Cars & Driving
- noun the upper layer of a plain bearing insert
- A layer of concrete or mortar, seldom thinner than 1" (25 millimeters), placed on and usually bonded to the worn or cracked surface of a concrete slab either to restore or to improve the function of the original surface.
- The surfacing of a plywood face with a solid material other than wood. See also overlaid plywood.
- To cover a surface with a layer or design. Also, that which is placed over, or which otherwise covers something else. For example, a graticule placed over the screen of an oscilloscope.
- The superimposition or insertion of one image onto or into another. Used, for instance, to place a computer-generated image onto a filmed image.
- The use of the same area of a computer's RAM for multiple segments of the same program. When the size of a program exceeds the memory capacity of a given system, segments that are not needed at a given instant are shuttled out of the main memory, and when needed are shuttled back in, each time overwriting the segment which had been there earlier.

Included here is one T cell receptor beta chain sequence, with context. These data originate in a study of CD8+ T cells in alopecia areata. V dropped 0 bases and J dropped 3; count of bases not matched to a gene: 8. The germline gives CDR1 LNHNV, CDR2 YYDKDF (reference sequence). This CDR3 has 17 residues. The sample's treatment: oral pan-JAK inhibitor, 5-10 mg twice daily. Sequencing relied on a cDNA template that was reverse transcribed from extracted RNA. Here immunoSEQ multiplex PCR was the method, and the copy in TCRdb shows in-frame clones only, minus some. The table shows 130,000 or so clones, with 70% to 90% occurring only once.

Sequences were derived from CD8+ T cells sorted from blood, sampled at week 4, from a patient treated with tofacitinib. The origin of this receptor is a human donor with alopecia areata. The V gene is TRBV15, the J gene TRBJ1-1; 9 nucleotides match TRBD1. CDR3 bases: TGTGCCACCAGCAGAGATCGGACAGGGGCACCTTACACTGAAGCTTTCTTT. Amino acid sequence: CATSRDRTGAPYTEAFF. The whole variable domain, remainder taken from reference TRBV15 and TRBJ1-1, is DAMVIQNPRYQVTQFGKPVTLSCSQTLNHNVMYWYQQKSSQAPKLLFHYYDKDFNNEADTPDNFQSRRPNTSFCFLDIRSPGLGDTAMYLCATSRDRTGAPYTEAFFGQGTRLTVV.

- An area code whose boundaries are the same as those of another area code. That is, both area codes serve the same specific region or zone. Also called area code overlay (2).
Information & Library Science
- noun a transparent sheet used with overhead transparencies to add information at a specific time and place
- noun a transparent plastic sheet placed over artwork with instructions for changing it, or showing the artwork is to be printed
- noun in traditional methods of printing, a piece of paper used to add more pressure on a forme or printing plate where the type is not printing evenly
- verb to attach a piece of paper to parts of the surface of an old-fasioned printing press to help make a uniform impression on a forme or plate
- noun a piece of transparent paper or plastic, marked with boundaries, positions, routes, and other information relating to an operation, which is designed to be placed over a map as a means of briefing the participants.
- verb to change the height of type and blocks in letterpress printing, so as to alter the darkness of the printed text